Ms. Davis review: A brilliantly silly series about an AI-fighting nun will win your devotion

Betty Gilpin, Mrs Davis

Colleen Hayes/Peacock

There’s a karaoke scene in Leftovers; I hope you have seen it. Justin Theroux’s Kevin Garvey is stuck in a hotel that could be purgatory, and he can’t go home until he endures the mortifying ordeal of singing in public. Mrs Davis takes the spirit of this scene – a quest so ridiculous it runs deep – then dials up the silliness and makes a spectacle out of it. “Because it’s stupid!” Kevin protests against Leftovers when asked to spin the karaoke wheel from beyond. “That’s so stupid!” Mrs Davis‘ Simone (Betty Gilpin) spits on (major reveal redacted), a gag so good it kept me happy for weeks. She’s right! And it’s great!

Mrs Davisan exhilarating and bizarre new Peacock series from Tara Hernandez (The Big Bang Theory) and Damon Lindelof (Leftovers), you dare to doubt it. He dances on the line of acceptable madness; a few times in the early episodes, he almost loses you just so he can win you back. What makes him work is his total commitment, which starts with his leadership. Betty Gilpin, who was electric on SHINE, is back in the kind of role she deserves as Sister Simone, a nun in an offbeat convent who sets out to destroy an artificial intelligence algorithm known as Mrs. Davis. Gilpin, witty and unpredictable, moves through the scenes like a human exclamation mark, both heightening the comedy and grounding the emotion with piercing sincerity. She is asked to do a bit of everything, and she does it out of habit.


  • It’s funny!
  • Gilpin gives a brilliant performance in the lead
  • Surprises Really Land
  • The show happily digs into the big questions

Do not like

  • Some of his ideas get a little muddled

For Simone, who blames the algorithm for a family tragedy, the fight against Mrs. Davis is personal. It also puts her at odds with almost everyone in the world. The app is so popular that it has made all other social media obsolete. People communicate with Ms. Davis through a single earpiece; the public never hears her voice, so her users’ devotion to her is private. (The show’s creators named the app after Hernandez’s first- and second-grade teacher, shorthand for the kind of nurturer character most users see her.) Simone, who doesn’t is not a user, only speaks to her through other people, and yet the AI ​​seems to have endless ways to get Simone’s attention. As with any authority figure, the extent of Ms. Davis’ power is clearer to those who cross paths with her. And Simone’s best shot at taking her down is to complete a classic quest: find and destroy the Holy Grail.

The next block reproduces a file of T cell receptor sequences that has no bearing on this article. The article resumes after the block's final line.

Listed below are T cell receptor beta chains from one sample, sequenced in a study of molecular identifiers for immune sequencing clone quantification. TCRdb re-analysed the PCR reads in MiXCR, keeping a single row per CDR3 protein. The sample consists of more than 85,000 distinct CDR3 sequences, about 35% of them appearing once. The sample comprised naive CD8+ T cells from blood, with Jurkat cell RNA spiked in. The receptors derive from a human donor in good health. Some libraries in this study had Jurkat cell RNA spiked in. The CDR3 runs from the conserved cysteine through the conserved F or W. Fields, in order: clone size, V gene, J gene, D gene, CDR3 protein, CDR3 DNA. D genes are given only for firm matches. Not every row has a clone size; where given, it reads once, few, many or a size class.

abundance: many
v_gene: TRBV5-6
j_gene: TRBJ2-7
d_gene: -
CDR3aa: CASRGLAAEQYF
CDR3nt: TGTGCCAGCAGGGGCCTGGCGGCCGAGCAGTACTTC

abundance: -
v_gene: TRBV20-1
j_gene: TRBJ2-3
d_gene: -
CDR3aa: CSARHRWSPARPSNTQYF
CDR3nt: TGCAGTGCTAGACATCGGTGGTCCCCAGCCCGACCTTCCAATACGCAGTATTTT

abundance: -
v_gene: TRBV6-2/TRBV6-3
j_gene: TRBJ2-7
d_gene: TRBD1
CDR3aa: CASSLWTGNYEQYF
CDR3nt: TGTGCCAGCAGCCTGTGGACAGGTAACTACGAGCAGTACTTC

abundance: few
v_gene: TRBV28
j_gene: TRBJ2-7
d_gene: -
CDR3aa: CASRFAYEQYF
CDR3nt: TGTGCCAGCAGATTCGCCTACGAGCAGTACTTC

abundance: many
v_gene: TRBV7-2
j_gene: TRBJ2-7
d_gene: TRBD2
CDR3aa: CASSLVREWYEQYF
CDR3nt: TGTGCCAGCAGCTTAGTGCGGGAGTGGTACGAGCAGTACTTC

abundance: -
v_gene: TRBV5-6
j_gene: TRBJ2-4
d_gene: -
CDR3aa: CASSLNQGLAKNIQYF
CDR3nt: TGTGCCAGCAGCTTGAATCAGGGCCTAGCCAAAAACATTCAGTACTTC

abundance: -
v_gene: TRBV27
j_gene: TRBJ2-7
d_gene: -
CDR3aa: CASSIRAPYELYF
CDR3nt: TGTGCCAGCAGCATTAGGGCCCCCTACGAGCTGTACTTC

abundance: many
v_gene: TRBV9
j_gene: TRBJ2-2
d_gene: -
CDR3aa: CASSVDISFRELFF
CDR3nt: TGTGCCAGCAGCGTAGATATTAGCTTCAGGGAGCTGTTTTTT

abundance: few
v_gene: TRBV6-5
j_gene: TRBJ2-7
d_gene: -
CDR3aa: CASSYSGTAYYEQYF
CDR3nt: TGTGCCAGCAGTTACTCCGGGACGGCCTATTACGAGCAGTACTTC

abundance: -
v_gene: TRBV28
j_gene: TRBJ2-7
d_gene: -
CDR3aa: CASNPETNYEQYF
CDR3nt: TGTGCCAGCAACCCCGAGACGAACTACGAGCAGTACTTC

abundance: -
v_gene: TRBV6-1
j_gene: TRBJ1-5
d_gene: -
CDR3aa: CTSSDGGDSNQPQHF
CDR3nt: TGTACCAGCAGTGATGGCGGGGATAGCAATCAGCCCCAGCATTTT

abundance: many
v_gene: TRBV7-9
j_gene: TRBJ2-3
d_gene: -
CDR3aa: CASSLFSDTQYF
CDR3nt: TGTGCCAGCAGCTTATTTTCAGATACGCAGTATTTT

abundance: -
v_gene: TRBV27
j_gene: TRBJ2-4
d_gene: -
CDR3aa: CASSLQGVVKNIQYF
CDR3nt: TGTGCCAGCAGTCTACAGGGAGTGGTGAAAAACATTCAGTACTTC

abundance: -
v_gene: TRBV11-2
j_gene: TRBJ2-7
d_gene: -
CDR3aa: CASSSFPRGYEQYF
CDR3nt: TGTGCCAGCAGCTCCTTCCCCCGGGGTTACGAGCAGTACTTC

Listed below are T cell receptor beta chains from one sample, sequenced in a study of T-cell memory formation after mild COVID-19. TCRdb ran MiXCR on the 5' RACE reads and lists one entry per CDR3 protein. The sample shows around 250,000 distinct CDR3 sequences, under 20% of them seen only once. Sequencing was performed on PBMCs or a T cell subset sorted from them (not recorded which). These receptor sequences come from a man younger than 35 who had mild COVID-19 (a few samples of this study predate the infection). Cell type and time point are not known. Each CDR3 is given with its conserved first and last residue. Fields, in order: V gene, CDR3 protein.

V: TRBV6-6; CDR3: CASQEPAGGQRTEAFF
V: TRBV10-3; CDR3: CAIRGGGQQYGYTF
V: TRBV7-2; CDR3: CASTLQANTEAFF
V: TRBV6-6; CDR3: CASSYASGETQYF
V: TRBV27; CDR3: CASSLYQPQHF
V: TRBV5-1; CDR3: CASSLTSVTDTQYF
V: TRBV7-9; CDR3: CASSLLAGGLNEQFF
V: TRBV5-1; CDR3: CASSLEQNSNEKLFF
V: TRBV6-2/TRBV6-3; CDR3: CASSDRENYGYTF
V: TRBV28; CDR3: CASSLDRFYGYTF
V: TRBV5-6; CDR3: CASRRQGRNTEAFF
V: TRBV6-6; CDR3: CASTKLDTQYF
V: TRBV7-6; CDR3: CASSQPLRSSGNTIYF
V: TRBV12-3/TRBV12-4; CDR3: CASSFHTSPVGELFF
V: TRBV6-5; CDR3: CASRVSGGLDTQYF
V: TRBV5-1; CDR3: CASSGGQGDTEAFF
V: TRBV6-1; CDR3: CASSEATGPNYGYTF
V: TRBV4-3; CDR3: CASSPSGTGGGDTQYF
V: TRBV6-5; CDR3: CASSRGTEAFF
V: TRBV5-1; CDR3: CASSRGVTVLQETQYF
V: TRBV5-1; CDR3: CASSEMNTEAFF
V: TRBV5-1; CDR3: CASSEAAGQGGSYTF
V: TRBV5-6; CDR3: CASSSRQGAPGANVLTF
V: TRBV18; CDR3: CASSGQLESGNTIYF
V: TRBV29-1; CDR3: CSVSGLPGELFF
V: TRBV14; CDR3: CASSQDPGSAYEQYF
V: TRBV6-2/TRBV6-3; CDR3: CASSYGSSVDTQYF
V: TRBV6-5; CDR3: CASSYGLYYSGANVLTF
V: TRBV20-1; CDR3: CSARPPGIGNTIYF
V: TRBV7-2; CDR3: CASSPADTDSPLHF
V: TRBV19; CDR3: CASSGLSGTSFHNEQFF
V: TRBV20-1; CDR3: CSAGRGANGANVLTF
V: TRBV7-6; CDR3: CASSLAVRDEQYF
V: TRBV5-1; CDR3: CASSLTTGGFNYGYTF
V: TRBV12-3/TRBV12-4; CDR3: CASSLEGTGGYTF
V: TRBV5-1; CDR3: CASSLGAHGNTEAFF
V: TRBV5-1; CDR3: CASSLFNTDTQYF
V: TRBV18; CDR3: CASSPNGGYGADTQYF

For what? There are definitely plot reasons, which the show cleverly twists more than once. It’s also just fun. Why not let a nun be Indiana Jones? One of Simone’s few allies in her quest is her childhood best friend and ex-boyfriend, Wiley (Jake McDorman), a former youth rodeo star who has her own reasons for wanting the algorithm gone. . He started an underground resistance dedicated to thwarting Mrs. Davis with her brothers. McDorman makes a funny and endearing sidekick, and he and Gilpin prank each other like they’ve been doing it for years.

Wiley is an overgrown boy who surrounds himself with other lost boys, giving his side of the show a cartoonish but also gentle masculinity. This balance is summed up by his friend JQ (Chris Diamantopoulos), a peacock Australian who wavers on the verge of being obnoxious but totally gets away with it. Such is the power of Mrs Davis‘ discard. Andy McQueen brings soul to a tricky role as Jay, a character I can’t say anything about. Ben Chaplin plays a professor stranded on an island (a nod to Lindelof’s work on Lost), Margo Martindale plays Simone’s Mother Superior, and Evil‘s Katja Herbers has a scene-stealing role as a key character in Simone’s quest.